Pet Sugar Gliders

Sugar gliders: sweet or sour? Sugar gliders as pets are very popular, but is there trouble behind their cuteness? Sugar gliders are tiny marsupials that are no bigger than a mouse. They have big eyes that bug out and their coats have stripes. While they are advertised as being a “pocket pet,” they may need a little higher maintenance than that name suggests.

Since they are exotic animals, sugar gliders are unpredictable in their behavior. While one second they may hang on and be very loving towards their human, the next second they could be biting and acting very aggressively towards their owner. Also, it takes quite a while for them to form a bond with their owner, so it takes a lot of time for them to settle down and behave more friendly. Sugar gliders need seven to eight hours a day to be bonding with their owner. That means seven to eight hours a day that the gliders are physically on their humans.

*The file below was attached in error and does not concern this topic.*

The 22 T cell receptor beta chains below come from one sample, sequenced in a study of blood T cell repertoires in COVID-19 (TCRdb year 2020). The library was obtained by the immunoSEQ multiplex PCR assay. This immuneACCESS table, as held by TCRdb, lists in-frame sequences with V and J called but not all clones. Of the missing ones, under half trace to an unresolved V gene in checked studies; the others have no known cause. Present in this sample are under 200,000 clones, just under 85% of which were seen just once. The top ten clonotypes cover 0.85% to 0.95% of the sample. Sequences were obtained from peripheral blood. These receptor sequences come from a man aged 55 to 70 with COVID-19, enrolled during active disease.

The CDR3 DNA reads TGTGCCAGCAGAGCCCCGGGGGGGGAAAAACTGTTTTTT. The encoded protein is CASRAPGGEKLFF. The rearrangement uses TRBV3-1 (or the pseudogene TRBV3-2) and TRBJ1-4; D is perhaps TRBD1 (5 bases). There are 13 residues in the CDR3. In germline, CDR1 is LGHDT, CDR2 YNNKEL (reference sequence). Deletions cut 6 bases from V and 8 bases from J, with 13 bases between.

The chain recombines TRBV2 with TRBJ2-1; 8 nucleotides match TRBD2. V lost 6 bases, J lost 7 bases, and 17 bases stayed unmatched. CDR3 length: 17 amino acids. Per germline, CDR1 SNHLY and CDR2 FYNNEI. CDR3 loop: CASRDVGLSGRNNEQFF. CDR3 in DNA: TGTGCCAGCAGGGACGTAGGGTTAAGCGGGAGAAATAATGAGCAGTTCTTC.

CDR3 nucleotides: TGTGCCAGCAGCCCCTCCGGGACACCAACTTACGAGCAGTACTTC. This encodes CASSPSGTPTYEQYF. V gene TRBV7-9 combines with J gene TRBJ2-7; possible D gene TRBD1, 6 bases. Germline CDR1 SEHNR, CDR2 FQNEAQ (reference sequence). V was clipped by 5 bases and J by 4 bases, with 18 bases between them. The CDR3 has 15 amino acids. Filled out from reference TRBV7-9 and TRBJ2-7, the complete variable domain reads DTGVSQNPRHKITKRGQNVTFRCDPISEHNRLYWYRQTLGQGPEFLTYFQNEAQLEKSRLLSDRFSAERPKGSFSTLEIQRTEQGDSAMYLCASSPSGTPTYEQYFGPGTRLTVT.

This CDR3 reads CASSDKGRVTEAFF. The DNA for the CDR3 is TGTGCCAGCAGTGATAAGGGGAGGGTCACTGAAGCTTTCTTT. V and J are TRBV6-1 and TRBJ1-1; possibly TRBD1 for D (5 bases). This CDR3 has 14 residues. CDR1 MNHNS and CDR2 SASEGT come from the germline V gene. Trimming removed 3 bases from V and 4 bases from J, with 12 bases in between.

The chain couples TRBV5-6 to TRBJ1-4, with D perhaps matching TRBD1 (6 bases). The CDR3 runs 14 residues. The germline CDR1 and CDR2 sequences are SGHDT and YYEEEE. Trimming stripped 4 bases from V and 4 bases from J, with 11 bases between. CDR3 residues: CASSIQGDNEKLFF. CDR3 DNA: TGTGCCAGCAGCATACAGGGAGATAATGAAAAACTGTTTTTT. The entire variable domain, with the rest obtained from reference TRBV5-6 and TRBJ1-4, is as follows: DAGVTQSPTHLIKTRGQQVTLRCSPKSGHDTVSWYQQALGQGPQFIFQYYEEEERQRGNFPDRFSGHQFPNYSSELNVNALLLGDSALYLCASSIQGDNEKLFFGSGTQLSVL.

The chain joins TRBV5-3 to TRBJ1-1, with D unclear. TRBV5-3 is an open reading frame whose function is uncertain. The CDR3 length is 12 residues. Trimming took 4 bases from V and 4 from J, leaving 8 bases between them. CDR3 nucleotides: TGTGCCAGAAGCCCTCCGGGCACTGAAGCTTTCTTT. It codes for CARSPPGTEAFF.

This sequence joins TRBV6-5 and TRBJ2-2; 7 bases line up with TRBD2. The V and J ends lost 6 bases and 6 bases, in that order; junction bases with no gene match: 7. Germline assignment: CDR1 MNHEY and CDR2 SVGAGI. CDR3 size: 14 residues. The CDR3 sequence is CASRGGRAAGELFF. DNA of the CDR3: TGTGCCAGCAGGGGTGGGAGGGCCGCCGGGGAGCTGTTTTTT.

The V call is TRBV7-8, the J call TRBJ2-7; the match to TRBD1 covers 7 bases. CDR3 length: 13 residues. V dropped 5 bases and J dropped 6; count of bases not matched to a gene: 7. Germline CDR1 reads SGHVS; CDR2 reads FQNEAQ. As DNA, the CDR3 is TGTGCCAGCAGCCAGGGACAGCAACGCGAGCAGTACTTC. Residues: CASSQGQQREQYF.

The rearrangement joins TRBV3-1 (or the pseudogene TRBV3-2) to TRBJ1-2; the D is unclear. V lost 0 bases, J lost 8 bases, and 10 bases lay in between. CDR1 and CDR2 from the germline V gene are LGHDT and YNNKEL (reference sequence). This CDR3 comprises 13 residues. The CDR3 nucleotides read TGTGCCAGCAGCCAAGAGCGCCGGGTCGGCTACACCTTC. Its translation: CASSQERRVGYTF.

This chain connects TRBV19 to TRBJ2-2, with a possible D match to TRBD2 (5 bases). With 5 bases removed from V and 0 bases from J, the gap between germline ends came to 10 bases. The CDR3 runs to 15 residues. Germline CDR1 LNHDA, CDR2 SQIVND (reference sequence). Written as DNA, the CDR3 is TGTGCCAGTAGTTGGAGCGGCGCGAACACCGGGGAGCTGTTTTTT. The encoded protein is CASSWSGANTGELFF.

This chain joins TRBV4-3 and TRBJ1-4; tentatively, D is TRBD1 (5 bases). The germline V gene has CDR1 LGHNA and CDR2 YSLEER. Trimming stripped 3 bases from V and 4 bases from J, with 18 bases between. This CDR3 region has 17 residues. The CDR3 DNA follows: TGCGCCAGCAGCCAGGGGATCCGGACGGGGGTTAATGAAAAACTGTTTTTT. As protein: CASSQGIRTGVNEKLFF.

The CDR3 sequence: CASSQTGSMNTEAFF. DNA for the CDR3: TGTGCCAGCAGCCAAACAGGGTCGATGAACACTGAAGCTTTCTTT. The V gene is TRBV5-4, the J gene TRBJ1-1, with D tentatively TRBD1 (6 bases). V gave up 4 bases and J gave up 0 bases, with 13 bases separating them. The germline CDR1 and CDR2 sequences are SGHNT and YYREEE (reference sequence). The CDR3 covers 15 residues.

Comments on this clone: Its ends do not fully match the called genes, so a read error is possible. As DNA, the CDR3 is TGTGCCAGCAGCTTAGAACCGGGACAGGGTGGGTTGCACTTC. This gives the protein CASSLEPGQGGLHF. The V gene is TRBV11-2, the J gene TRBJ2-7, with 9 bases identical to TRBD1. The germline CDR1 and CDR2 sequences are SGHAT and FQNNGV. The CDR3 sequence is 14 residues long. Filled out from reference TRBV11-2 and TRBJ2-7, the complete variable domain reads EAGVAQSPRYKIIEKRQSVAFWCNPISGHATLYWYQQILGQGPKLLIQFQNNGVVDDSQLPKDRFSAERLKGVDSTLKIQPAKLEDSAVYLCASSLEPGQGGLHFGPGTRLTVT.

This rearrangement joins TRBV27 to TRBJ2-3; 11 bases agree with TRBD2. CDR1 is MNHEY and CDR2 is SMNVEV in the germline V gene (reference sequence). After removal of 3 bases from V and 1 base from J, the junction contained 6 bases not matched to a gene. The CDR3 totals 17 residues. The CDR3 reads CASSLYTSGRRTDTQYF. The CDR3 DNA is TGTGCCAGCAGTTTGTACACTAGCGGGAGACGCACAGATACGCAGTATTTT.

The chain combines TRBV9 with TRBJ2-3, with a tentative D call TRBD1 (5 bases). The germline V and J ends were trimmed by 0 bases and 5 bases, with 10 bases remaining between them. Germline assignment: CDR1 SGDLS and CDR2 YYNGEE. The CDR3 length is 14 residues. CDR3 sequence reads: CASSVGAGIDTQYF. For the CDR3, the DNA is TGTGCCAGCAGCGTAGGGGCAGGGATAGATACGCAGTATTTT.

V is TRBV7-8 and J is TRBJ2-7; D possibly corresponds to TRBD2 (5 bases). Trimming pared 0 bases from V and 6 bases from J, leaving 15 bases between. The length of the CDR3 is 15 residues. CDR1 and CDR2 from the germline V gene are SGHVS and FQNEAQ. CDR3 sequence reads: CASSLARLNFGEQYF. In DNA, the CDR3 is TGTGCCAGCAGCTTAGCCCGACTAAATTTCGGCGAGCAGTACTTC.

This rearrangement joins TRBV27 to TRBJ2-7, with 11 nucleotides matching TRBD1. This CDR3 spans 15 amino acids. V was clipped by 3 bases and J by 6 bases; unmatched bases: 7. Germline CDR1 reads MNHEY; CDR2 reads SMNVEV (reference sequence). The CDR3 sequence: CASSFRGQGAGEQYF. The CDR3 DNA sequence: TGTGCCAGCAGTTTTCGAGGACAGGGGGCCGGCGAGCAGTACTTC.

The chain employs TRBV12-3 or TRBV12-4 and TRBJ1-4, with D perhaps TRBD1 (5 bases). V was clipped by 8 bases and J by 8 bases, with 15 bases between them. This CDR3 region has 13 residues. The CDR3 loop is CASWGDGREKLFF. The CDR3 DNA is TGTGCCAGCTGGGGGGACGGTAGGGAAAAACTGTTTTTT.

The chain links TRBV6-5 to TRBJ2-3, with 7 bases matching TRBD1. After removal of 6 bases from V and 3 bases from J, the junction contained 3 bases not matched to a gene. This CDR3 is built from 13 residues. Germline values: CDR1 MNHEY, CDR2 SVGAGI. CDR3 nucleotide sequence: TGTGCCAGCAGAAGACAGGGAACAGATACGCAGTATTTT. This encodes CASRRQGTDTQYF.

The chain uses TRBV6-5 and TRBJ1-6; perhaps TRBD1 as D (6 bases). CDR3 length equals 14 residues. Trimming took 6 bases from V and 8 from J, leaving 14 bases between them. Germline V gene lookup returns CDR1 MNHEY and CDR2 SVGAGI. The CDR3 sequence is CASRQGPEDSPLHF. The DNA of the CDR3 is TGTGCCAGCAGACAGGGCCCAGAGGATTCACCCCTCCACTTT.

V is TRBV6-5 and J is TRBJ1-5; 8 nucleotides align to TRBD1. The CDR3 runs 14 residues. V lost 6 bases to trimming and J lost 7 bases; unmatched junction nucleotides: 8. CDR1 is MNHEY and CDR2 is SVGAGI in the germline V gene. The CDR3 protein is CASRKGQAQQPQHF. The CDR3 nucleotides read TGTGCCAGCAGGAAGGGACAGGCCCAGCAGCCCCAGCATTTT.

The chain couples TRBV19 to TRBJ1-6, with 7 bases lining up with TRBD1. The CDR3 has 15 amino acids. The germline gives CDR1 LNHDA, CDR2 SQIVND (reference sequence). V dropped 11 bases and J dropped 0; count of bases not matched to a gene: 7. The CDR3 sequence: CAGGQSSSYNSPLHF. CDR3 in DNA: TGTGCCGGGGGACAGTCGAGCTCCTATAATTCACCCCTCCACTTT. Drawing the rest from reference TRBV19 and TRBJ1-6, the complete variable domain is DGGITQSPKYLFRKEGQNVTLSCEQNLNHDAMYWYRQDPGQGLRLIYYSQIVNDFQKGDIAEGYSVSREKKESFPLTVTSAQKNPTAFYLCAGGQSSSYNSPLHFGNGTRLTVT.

Sugar gliders are also more difficult pets than the average dog because they’re nocturnal. This means that while you are sleeping at night, your sugar glider is wide awake and probably wants attention! This could be very annoying for owners who enjoy their sleep. Along with the difficulties presented as an exotic pet, sugar gliders also have the small annoyances everyday pets have, such as peeing on their owners, smelling bad and picking fights with other animals.

Sugar gliders present their difficulties as pets, but the right owners could provide good homes and love to these exotic animals.

Do you know anyone that has a pet sugar glider? Tell us about it in the comments!

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